Insulin producing pancreatic cells successfully created in lab

By: | Published: January 7, 2016 10:06 PM

Fully functional pancreatic cells have been cultured by scientists from human skin cells, potentially meaning the end of daily insulin injections for sufferers of the disease.

Fully functional pancreatic cells have been cultured by scientists from human skin cells, potentially meaning the end of daily insulin injections for sufferers of the disease.

The lab-made cells were tested in mice and they successfully prevented the mice from developing diabetes.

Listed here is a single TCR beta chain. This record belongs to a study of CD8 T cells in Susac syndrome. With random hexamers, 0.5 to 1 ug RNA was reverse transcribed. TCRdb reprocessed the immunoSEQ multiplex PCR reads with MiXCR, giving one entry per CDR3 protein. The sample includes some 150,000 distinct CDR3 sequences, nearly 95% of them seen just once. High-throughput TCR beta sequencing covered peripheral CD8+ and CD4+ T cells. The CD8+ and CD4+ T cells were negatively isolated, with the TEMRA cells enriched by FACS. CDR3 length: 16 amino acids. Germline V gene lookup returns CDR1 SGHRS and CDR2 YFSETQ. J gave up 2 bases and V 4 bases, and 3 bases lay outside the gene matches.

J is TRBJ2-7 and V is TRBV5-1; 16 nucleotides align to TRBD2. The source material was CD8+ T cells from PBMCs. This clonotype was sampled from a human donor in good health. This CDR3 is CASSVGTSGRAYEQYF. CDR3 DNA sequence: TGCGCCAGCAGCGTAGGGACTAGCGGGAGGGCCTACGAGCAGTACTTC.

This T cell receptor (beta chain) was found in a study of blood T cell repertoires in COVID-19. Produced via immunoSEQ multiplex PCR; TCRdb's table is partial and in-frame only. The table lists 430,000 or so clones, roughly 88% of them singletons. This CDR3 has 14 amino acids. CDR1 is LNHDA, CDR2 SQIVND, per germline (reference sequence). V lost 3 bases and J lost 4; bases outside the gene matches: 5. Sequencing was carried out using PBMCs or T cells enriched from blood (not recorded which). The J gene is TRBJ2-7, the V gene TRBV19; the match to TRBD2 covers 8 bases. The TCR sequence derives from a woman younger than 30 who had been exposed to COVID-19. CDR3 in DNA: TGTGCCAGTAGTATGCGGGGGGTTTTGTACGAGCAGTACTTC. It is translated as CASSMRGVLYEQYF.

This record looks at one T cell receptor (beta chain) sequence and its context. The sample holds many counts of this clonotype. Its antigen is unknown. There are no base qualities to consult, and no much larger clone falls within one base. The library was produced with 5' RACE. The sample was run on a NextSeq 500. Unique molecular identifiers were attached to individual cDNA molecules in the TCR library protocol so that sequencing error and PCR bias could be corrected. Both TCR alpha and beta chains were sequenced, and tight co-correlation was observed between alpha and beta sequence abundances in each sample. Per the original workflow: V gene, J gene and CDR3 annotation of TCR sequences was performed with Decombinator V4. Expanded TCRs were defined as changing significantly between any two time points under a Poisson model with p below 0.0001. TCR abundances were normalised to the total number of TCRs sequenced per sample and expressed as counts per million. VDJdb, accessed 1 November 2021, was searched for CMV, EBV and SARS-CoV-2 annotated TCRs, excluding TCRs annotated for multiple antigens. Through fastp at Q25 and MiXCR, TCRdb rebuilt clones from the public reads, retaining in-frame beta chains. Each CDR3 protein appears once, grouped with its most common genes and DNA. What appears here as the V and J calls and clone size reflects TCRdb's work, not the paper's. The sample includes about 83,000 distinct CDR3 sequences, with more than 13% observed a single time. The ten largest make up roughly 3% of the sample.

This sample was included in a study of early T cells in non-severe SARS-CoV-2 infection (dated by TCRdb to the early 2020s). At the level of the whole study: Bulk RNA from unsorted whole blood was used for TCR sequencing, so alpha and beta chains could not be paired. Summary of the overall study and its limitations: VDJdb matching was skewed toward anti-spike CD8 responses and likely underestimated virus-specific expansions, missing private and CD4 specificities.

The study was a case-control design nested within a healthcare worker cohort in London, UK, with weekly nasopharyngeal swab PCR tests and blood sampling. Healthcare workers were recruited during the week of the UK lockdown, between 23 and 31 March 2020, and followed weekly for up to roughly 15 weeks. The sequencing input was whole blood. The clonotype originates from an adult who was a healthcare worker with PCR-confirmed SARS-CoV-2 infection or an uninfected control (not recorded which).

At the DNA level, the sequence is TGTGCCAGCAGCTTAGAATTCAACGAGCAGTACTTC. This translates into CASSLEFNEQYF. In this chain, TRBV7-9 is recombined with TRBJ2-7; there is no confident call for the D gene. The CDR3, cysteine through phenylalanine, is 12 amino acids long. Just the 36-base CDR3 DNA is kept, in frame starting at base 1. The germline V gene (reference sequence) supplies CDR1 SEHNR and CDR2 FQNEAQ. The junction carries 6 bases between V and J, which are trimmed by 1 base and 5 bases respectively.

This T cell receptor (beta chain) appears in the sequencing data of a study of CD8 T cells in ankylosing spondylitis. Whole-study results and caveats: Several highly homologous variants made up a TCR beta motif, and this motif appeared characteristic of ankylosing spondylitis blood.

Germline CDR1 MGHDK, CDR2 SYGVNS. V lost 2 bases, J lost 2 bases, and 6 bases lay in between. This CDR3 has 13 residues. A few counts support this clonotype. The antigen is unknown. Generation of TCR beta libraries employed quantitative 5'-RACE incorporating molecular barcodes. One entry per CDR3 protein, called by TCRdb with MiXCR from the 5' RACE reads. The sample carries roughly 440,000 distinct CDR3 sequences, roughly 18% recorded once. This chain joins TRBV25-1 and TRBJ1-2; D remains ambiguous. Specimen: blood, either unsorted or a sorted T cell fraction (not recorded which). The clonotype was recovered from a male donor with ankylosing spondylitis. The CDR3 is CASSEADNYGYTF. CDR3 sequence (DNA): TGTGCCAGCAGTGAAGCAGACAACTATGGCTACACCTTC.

The new study also presents significant advancements in cellular reprogramming technology, which will allow scientists to efficiently scale up pancreatic cell production and manufacture trillions of the target cells in a step-wise, controlled manner.

This accomplishment opens the door for disease modeling and drug screening and brings personalized cell therapy a step closer for patients with diabetes.

In the study, the scientists first used pharmaceutical and genetic molecules to reprogram skin cells into endoderm progenitor cells–early developmental cells that have already been designated to mature into one of a number of different types of organs.

The study has been published in Nature Communication.

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